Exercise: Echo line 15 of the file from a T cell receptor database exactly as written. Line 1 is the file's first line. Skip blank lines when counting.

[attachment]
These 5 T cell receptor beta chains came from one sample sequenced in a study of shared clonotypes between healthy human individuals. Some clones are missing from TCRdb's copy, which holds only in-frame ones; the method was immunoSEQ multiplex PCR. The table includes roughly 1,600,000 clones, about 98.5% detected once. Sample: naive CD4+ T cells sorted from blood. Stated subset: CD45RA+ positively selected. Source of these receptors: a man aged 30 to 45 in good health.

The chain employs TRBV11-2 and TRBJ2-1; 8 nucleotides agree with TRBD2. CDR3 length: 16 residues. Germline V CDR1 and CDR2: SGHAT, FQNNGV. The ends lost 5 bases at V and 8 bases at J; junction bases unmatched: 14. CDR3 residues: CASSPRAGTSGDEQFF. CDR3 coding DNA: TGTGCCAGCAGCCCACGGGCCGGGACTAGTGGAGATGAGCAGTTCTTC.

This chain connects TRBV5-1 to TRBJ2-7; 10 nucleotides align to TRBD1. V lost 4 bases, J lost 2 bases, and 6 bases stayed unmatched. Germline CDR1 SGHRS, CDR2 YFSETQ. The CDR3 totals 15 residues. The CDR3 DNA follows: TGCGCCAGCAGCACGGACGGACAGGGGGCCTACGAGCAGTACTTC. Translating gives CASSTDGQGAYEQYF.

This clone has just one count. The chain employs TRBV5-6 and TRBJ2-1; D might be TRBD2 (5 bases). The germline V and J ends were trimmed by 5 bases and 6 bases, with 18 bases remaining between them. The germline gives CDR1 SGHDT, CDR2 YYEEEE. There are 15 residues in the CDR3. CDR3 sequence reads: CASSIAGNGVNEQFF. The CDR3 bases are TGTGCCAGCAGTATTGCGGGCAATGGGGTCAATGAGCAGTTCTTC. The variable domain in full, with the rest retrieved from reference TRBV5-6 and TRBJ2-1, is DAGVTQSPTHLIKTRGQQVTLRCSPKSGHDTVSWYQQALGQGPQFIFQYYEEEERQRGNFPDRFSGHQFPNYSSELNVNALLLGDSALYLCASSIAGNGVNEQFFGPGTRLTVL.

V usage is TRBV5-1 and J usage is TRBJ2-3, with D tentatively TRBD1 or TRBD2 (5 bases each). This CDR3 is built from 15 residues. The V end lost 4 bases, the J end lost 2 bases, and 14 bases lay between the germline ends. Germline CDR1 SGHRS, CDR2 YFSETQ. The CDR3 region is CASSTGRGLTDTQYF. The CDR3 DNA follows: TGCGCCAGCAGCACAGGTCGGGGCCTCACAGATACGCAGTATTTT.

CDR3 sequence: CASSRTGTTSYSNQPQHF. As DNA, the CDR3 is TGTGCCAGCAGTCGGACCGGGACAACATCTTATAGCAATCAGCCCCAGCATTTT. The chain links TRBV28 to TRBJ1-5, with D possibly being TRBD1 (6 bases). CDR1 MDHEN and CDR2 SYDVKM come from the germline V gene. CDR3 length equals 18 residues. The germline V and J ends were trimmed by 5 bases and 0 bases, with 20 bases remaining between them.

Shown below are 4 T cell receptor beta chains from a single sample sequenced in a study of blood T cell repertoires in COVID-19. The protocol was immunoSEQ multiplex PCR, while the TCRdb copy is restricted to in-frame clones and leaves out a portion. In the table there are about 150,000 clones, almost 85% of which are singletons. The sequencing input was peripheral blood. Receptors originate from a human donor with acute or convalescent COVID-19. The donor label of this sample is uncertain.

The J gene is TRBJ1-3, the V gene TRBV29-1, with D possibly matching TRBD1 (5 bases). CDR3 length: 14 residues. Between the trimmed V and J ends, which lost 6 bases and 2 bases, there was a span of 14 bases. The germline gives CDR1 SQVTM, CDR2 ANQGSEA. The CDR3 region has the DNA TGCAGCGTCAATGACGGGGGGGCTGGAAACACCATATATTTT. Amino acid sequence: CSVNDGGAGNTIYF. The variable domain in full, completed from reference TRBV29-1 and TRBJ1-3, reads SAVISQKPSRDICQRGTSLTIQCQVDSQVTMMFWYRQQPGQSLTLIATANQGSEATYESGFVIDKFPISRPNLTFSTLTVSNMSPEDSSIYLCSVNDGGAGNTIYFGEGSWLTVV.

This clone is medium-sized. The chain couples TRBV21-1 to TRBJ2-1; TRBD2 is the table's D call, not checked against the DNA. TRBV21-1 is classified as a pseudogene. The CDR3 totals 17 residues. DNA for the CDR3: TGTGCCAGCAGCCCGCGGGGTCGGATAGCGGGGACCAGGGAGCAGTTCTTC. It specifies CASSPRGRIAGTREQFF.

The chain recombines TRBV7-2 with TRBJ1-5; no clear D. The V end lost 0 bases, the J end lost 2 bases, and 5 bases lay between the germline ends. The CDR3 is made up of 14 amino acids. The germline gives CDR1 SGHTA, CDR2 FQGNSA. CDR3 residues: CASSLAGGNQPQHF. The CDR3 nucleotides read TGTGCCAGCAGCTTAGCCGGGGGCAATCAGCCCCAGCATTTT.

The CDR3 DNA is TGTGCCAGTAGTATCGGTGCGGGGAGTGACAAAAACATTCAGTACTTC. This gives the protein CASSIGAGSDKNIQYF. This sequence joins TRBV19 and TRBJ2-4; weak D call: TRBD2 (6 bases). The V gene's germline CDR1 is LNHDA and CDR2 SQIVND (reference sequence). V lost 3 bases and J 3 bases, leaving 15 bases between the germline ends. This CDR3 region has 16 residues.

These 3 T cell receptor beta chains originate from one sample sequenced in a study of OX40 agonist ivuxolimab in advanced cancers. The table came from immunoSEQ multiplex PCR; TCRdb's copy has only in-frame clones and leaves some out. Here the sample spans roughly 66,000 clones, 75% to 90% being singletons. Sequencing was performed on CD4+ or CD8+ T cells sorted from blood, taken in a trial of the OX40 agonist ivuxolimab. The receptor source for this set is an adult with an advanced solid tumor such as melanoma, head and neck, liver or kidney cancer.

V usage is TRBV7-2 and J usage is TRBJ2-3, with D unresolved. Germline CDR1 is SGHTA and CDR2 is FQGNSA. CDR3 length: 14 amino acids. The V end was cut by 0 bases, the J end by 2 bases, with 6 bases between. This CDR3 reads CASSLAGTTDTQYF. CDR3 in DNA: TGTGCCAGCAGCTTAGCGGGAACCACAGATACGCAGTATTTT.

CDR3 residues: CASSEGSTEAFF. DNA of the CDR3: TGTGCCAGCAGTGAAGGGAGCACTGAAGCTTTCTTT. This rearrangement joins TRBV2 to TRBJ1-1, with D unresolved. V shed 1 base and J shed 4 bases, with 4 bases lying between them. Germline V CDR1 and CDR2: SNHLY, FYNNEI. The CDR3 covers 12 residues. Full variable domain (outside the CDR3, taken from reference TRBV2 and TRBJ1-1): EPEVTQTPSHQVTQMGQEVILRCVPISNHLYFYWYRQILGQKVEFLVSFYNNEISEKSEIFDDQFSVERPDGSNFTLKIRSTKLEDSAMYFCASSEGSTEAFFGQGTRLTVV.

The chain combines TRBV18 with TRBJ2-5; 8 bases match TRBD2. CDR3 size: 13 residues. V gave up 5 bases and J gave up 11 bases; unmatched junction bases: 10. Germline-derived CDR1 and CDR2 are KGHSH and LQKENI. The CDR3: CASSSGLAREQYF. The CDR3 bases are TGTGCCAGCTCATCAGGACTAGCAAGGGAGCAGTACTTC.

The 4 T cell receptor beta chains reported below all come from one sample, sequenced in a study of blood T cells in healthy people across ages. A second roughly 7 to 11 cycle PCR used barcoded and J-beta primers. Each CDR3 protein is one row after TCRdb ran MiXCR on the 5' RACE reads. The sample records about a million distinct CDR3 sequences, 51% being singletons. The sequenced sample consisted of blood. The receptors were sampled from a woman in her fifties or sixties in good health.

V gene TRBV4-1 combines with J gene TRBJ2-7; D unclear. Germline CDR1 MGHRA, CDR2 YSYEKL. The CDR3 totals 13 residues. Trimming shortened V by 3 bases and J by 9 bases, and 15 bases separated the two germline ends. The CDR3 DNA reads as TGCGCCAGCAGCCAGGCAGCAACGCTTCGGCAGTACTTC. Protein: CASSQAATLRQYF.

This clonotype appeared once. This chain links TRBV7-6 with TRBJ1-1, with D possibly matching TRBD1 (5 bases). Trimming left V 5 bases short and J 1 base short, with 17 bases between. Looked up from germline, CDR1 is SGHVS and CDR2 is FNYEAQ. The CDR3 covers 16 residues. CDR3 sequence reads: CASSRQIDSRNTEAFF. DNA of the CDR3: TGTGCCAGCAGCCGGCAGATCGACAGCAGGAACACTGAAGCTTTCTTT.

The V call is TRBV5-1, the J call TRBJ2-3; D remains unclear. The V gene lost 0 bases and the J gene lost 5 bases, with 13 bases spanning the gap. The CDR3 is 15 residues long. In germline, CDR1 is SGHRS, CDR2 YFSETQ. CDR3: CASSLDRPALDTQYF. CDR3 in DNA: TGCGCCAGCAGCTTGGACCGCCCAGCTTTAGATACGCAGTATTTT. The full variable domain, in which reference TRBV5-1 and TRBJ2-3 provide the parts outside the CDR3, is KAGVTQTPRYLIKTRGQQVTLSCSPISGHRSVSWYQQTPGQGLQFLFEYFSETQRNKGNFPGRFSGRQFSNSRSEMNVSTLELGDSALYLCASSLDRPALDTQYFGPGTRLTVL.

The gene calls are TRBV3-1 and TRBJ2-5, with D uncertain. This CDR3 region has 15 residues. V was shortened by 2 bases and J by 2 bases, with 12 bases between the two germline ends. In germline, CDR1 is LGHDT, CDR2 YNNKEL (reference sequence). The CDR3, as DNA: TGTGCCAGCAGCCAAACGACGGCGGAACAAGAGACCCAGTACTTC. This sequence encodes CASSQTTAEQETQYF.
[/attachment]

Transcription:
The chain combines TRBV18 with TRBJ2-5; 8 bases match TRBD2. CDR3 size: 13 residues. V gave up 5 bases and J gave up 11 bases; unmatched junction bases: 10. Germline-derived CDR1 and CDR2 are KGHSH and LQKENI. The CDR3: CASSSGLAREQYF. The CDR3 bases are TGTGCCAGCTCATCAGGACTAGCAAGGGAGCAGTACTTC.